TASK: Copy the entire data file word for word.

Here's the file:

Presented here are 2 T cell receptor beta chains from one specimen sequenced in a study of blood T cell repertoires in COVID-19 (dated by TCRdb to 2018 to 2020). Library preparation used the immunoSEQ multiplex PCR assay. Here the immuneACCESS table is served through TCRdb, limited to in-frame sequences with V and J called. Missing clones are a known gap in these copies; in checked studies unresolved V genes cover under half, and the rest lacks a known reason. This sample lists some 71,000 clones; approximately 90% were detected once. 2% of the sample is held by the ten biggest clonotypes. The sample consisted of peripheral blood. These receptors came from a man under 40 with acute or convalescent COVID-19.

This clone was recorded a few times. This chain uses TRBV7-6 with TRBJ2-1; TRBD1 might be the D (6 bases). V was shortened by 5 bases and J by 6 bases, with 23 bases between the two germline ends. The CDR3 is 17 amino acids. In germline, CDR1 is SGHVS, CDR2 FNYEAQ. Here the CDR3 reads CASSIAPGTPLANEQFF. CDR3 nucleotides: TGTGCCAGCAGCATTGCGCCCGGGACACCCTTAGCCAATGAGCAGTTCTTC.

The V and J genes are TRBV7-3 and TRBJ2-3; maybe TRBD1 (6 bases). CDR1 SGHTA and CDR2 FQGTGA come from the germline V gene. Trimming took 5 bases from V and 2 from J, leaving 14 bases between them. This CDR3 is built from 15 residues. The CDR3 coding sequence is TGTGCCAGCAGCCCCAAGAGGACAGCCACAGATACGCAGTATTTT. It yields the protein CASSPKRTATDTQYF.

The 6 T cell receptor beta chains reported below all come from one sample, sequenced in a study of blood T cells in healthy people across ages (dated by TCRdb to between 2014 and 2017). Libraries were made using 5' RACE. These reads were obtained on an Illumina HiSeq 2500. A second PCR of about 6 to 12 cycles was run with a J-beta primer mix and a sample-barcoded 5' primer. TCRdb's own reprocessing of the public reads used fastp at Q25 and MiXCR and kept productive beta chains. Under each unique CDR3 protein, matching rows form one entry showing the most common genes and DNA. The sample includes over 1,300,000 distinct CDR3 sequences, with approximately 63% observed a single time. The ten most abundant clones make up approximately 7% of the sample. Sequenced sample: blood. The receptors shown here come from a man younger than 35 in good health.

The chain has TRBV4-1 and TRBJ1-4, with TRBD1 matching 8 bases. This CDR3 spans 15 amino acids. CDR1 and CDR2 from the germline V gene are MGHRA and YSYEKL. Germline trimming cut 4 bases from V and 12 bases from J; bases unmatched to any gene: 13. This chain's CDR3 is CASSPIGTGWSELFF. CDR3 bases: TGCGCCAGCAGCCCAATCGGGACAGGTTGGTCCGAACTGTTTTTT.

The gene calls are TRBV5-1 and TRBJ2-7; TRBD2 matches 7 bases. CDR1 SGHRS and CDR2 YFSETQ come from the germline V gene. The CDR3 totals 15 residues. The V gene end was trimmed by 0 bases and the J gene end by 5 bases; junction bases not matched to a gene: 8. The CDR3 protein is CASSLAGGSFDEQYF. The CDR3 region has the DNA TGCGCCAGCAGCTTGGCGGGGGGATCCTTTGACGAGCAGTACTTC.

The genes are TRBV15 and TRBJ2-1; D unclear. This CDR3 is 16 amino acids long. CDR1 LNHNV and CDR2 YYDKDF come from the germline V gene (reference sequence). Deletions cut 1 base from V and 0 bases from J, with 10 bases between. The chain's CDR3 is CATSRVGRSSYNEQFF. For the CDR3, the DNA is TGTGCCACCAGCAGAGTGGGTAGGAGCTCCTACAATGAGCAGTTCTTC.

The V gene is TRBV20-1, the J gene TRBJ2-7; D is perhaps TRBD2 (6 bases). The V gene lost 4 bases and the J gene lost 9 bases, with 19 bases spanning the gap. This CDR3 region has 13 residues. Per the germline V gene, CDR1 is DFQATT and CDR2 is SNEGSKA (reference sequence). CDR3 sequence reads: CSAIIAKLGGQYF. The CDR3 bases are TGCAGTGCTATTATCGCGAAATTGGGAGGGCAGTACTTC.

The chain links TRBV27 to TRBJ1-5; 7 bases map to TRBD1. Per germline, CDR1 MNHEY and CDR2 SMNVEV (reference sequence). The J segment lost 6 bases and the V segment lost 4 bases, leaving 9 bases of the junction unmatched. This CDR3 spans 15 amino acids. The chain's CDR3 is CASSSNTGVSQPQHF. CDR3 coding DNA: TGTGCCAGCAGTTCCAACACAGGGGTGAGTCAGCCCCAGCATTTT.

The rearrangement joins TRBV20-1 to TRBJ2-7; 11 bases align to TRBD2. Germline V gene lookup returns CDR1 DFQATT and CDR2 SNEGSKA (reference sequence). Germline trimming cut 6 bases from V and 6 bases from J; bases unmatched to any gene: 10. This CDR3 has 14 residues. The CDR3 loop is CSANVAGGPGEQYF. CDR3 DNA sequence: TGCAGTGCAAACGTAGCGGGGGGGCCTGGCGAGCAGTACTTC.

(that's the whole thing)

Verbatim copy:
Presented here are 2 T cell receptor beta chains from one specimen sequenced in a study of blood T cell repertoires in COVID-19 (dated by TCRdb to 2018 to 2020). Library preparation used the immunoSEQ multiplex PCR assay. Here the immuneACCESS table is served through TCRdb, limited to in-frame sequences with V and J called. Missing clones are a known gap in these copies; in checked studies unresolved V genes cover under half, and the rest lacks a known reason. This sample lists some 71,000 clones; approximately 90% were detected once. 2% of the sample is held by the ten biggest clonotypes. The sample consisted of peripheral blood. These receptors came from a man under 40 with acute or convalescent COVID-19.

This clone was recorded a few times. This chain uses TRBV7-6 with TRBJ2-1; TRBD1 might be the D (6 bases). V was shortened by 5 bases and J by 6 bases, with 23 bases between the two germline ends. The CDR3 is 17 amino acids. In germline, CDR1 is SGHVS, CDR2 FNYEAQ. Here the CDR3 reads CASSIAPGTPLANEQFF. CDR3 nucleotides: TGTGCCAGCAGCATTGCGCCCGGGACACCCTTAGCCAATGAGCAGTTCTTC.

The V and J genes are TRBV7-3 and TRBJ2-3; maybe TRBD1 (6 bases). CDR1 SGHTA and CDR2 FQGTGA come from the germline V gene. Trimming took 5 bases from V and 2 from J, leaving 14 bases between them. This CDR3 is built from 15 residues. The CDR3 coding sequence is TGTGCCAGCAGCCCCAAGAGGACAGCCACAGATACGCAGTATTTT. It yields the protein CASSPKRTATDTQYF.

The 6 T cell receptor beta chains reported below all come from one sample, sequenced in a study of blood T cells in healthy people across ages (dated by TCRdb to between 2014 and 2017). Libraries were made using 5' RACE. These reads were obtained on an Illumina HiSeq 2500. A second PCR of about 6 to 12 cycles was run with a J-beta primer mix and a sample-barcoded 5' primer. TCRdb's own reprocessing of the public reads used fastp at Q25 and MiXCR and kept productive beta chains. Under each unique CDR3 protein, matching rows form one entry showing the most common genes and DNA. The sample includes over 1,300,000 distinct CDR3 sequences, with approximately 63% observed a single time. The ten most abundant clones make up approximately 7% of the sample. Sequenced sample: blood. The receptors shown here come from a man younger than 35 in good health.

The chain has TRBV4-1 and TRBJ1-4, with TRBD1 matching 8 bases. This CDR3 spans 15 amino acids. CDR1 and CDR2 from the germline V gene are MGHRA and YSYEKL. Germline trimming cut 4 bases from V and 12 bases from J; bases unmatched to any gene: 13. This chain's CDR3 is CASSPIGTGWSELFF. CDR3 bases: TGCGCCAGCAGCCCAATCGGGACAGGTTGGTCCGAACTGTTTTTT.

The gene calls are TRBV5-1 and TRBJ2-7; TRBD2 matches 7 bases. CDR1 SGHRS and CDR2 YFSETQ come from the germline V gene. The CDR3 totals 15 residues. The V gene end was trimmed by 0 bases and the J gene end by 5 bases; junction bases not matched to a gene: 8. The CDR3 protein is CASSLAGGSFDEQYF. The CDR3 region has the DNA TGCGCCAGCAGCTTGGCGGGGGGATCCTTTGACGAGCAGTACTTC.

The genes are TRBV15 and TRBJ2-1; D unclear. This CDR3 is 16 amino acids long. CDR1 LNHNV and CDR2 YYDKDF come from the germline V gene (reference sequence). Deletions cut 1 base from V and 0 bases from J, with 10 bases between. The chain's CDR3 is CATSRVGRSSYNEQFF. For the CDR3, the DNA is TGTGCCACCAGCAGAGTGGGTAGGAGCTCCTACAATGAGCAGTTCTTC.

The V gene is TRBV20-1, the J gene TRBJ2-7; D is perhaps TRBD2 (6 bases). The V gene lost 4 bases and the J gene lost 9 bases, with 19 bases spanning the gap. This CDR3 region has 13 residues. Per the germline V gene, CDR1 is DFQATT and CDR2 is SNEGSKA (reference sequence). CDR3 sequence reads: CSAIIAKLGGQYF. The CDR3 bases are TGCAGTGCTATTATCGCGAAATTGGGAGGGCAGTACTTC.

The chain links TRBV27 to TRBJ1-5; 7 bases map to TRBD1. Per germline, CDR1 MNHEY and CDR2 SMNVEV (reference sequence). The J segment lost 6 bases and the V segment lost 4 bases, leaving 9 bases of the junction unmatched. This CDR3 spans 15 amino acids. The chain's CDR3 is CASSSNTGVSQPQHF. CDR3 coding DNA: TGTGCCAGCAGTTCCAACACAGGGGTGAGTCAGCCCCAGCATTTT.

The rearrangement joins TRBV20-1 to TRBJ2-7; 11 bases align to TRBD2. Germline V gene lookup returns CDR1 DFQATT and CDR2 SNEGSKA (reference sequence). Germline trimming cut 6 bases from V and 6 bases from J; bases unmatched to any gene: 10. This CDR3 has 14 residues. The CDR3 loop is CSANVAGGPGEQYF. CDR3 DNA sequence: TGCAGTGCAAACGTAGCGGGGGGGCCTGGCGAGCAGTACTTC.